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The EU Parliament adopts the copyright directive

The Fair Internet coalition welcomes the adoption of the Copyright Directive as a first, important step in the right direction in improving performers' rights

Brussels, 26 March 2019

The FAIR INTERNET coalition representing over 500,000 musicians, singers, actors, dancers and other performing artists welcomes the European Parliament’s adoption of the Directive on Copyright in the Digital Single Market.

Chapter III of this Directive includes provisions that constitute a first, encouraging step in the right direction, as they seek to increase transparency on contractual relations and level up the remuneration initially agreed, often little more than symbolic, with subsequent revenues. Most importantly, the Directive establishes that the remuneration of performers must be proportionate to the revenues generated by the exploitation of their work and that lump sum payments are to be the exception, rather than the rule.

Today, most performers are not remunerated when their performances are exploited via streaming and downloading platforms such as iTunes, Spotify, Amazon Prime and Netflix. With little bargaining power, they often have no choice but to transfer all economic rights on those productions, in return for a one-off payment and regardless of how successful the exploitation is in the end. However, following today’s vote, Member States must now ensure that performers receive appropriate and proportionate remuneration, including for online exploitation.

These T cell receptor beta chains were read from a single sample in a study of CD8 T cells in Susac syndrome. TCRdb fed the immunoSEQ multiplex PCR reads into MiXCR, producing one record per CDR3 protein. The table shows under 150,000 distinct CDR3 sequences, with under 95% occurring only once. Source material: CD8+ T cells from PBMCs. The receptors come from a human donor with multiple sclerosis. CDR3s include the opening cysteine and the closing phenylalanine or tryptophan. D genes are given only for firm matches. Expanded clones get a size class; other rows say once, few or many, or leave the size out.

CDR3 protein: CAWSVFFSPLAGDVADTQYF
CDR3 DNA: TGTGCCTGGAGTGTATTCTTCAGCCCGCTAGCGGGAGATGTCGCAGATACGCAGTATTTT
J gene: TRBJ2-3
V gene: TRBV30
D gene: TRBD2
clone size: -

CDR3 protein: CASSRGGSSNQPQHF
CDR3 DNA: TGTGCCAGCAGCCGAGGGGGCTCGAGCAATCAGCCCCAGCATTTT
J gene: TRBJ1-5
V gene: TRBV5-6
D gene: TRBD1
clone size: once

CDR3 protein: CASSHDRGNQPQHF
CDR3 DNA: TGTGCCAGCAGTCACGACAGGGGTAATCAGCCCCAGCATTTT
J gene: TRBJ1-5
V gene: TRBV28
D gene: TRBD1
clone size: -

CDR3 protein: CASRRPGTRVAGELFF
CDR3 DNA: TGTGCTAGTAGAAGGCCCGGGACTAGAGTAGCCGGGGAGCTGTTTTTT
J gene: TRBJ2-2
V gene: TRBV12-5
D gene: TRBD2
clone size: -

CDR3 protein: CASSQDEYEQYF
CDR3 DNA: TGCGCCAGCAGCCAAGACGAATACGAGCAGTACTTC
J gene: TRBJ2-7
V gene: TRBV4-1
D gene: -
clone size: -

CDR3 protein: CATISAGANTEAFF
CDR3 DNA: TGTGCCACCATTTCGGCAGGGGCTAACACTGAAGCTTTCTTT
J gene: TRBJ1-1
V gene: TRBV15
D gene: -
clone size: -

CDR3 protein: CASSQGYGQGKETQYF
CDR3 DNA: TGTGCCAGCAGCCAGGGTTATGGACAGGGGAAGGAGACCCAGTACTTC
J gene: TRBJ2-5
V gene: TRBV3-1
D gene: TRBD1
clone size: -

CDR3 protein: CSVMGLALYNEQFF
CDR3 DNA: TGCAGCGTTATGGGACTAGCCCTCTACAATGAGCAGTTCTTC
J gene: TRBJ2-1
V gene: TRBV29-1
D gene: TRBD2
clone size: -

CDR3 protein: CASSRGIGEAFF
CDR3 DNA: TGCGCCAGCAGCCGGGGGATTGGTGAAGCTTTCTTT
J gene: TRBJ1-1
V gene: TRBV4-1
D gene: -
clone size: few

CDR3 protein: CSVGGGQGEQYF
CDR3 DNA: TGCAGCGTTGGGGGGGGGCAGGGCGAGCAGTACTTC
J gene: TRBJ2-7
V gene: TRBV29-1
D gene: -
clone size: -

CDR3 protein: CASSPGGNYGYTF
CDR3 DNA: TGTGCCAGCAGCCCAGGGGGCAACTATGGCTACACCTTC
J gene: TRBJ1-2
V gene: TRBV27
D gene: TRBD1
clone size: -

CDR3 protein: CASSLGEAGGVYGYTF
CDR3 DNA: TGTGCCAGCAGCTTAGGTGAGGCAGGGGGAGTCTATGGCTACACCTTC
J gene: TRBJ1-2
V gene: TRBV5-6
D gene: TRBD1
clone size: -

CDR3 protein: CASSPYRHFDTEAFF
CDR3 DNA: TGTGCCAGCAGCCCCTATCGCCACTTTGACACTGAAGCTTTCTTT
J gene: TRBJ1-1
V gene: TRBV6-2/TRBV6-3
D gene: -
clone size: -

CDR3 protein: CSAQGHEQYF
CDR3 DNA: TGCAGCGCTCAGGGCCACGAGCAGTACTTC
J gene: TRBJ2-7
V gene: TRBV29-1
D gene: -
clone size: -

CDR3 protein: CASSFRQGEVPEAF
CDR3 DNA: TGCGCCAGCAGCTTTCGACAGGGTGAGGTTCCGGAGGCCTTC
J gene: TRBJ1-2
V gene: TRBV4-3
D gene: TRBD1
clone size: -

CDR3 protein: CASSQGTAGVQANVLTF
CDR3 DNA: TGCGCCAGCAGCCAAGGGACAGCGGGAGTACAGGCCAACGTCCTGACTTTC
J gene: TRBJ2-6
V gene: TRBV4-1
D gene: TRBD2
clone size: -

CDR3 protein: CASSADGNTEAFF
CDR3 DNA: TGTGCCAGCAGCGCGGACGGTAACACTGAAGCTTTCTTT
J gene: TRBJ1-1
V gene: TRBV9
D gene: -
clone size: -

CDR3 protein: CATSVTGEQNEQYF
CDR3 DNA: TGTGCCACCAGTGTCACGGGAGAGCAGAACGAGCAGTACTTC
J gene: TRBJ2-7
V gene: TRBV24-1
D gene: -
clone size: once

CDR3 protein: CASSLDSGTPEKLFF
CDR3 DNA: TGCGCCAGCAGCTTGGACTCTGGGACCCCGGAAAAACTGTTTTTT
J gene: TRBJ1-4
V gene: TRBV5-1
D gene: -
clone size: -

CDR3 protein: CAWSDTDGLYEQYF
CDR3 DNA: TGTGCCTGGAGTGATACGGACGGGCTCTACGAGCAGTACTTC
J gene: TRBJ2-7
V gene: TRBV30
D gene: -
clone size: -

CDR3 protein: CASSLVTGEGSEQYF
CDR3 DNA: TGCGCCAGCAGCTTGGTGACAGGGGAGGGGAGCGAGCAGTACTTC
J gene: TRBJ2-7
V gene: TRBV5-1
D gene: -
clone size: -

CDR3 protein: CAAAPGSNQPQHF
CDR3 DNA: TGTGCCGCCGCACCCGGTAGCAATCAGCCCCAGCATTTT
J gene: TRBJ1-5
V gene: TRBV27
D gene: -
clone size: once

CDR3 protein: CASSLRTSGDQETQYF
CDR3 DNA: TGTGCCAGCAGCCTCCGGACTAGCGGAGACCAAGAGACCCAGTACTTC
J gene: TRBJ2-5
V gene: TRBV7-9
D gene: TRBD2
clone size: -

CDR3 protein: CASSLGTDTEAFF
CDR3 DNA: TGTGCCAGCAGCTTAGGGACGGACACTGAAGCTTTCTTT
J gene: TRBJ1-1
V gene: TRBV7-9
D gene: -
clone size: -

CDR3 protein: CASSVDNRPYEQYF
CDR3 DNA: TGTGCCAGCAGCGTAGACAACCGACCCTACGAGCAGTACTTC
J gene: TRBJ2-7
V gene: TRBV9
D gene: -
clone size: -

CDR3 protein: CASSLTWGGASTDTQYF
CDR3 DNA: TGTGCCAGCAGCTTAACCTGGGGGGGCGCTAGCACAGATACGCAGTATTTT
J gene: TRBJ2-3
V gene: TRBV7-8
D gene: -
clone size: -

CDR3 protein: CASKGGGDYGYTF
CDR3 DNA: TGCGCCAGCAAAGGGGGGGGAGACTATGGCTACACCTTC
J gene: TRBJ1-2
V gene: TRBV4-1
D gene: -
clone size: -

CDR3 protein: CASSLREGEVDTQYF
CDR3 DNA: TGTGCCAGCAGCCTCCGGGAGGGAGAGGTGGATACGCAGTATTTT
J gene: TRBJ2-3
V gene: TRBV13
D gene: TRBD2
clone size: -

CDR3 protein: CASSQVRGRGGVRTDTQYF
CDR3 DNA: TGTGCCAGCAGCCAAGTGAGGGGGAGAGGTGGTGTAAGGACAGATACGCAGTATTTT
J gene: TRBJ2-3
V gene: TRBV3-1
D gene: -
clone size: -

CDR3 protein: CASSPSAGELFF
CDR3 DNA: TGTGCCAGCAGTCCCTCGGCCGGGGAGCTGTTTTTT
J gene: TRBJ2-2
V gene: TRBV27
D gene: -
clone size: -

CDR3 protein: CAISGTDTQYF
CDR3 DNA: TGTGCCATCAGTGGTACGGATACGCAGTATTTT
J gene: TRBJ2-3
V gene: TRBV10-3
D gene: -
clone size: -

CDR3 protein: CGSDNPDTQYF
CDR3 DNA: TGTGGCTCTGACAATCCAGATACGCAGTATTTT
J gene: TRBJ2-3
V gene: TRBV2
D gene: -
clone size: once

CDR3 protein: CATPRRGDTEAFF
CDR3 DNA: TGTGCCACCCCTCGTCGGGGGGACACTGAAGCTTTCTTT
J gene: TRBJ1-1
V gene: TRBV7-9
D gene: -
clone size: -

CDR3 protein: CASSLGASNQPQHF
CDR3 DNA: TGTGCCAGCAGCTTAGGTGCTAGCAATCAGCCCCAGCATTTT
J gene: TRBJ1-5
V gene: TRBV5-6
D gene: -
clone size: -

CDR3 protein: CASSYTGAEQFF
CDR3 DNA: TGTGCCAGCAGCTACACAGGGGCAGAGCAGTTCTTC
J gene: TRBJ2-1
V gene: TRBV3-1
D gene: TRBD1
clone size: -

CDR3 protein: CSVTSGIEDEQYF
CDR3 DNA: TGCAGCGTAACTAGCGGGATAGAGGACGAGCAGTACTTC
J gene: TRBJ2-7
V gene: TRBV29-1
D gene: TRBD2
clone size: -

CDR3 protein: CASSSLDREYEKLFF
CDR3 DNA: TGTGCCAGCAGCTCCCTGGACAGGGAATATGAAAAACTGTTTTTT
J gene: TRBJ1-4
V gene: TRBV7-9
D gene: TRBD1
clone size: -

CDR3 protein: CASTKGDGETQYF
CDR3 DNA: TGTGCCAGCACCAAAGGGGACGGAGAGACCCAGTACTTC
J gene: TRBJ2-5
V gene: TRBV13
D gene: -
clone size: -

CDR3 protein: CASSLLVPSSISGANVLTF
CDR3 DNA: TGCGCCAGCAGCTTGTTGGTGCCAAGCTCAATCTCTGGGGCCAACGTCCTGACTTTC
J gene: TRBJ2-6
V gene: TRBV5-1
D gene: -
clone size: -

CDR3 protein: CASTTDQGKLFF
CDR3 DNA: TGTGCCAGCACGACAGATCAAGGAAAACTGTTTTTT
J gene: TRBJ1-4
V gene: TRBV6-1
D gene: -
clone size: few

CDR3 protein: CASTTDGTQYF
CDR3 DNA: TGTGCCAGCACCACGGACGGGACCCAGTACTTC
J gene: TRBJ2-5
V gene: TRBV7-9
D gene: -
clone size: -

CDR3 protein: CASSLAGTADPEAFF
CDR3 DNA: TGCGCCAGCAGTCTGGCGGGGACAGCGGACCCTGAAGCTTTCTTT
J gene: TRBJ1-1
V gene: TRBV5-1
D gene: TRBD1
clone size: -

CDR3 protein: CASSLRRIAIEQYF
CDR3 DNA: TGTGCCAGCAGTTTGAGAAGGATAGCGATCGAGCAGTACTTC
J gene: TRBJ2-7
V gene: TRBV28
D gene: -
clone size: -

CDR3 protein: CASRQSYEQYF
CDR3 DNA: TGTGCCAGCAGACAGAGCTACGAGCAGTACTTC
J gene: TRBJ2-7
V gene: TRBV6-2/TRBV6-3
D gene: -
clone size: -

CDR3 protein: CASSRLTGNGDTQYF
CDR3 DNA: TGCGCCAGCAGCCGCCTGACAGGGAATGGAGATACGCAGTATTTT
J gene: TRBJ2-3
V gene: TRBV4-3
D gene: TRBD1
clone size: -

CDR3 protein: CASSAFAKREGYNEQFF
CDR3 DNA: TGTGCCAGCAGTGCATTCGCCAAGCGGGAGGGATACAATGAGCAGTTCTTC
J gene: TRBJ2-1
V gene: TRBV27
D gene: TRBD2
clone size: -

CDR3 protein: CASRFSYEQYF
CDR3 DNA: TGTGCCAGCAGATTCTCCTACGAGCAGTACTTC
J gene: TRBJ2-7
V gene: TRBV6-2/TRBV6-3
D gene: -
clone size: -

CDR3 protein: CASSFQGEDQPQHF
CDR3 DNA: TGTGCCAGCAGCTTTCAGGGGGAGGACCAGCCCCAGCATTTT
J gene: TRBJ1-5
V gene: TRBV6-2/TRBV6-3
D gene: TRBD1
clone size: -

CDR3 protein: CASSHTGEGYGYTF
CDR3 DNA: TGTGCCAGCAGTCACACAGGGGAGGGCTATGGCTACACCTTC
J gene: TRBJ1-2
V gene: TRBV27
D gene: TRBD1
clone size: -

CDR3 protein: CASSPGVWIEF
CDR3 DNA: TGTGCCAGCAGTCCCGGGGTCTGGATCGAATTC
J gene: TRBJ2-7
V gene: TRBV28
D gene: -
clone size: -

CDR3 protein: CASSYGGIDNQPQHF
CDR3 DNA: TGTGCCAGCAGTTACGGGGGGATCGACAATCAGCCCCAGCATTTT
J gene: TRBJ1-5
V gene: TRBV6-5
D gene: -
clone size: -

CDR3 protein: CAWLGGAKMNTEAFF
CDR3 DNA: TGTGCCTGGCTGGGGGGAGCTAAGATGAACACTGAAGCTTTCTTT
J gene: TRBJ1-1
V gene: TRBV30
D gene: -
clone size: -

To this end, the Directive clearly says that Member States may rely on different existing or newly-introduced mechanisms, including collective bargaining and other mechanisms. The FAIR INTERNET coalition calls on Member States to achieve this aim by introducing into their national systems a right to remuneration for making available on demand for performers paid by online platforms and subject to mandatory collective management.

 The Internet is for everyone.

However, today, whether they are famous or not, performers are still not fairly rewarded when their performances are exploited via online on demand services. Most of them receive an all-inclusive fee at the time of the recording for all type of exploitation of their performances. Others receive an insufficient proportional remuneration.

You think that performers should get a fair share? Then get involved!

Support the FAIR INTERNET campaign, sign the petition, follow the campaign on social media and spread the word.

Why act now?

The EU is currently discussing the reform of the EU copyright legislation.

The FAIR INTERNET campaign is run by four international organisations representing over half a million performers in Europe (AEPO-ARTIS, EuroFIA, FIM and IAO). We believe that the concerns of over 500.000 performers should form part of this debate.

What do we ask for?

Together we call upon the European institutions to create a sustainable cultural and creative sector where performers get a fair share of online revenues, through an unwaivable remuneration right for digital uses of their work, collected from the users who make the performances available on demand and subject to mandatory collective management.

You can find more detailed information about the campaign under campaign kit

Pictures from campaign events (click image to view on flickr)


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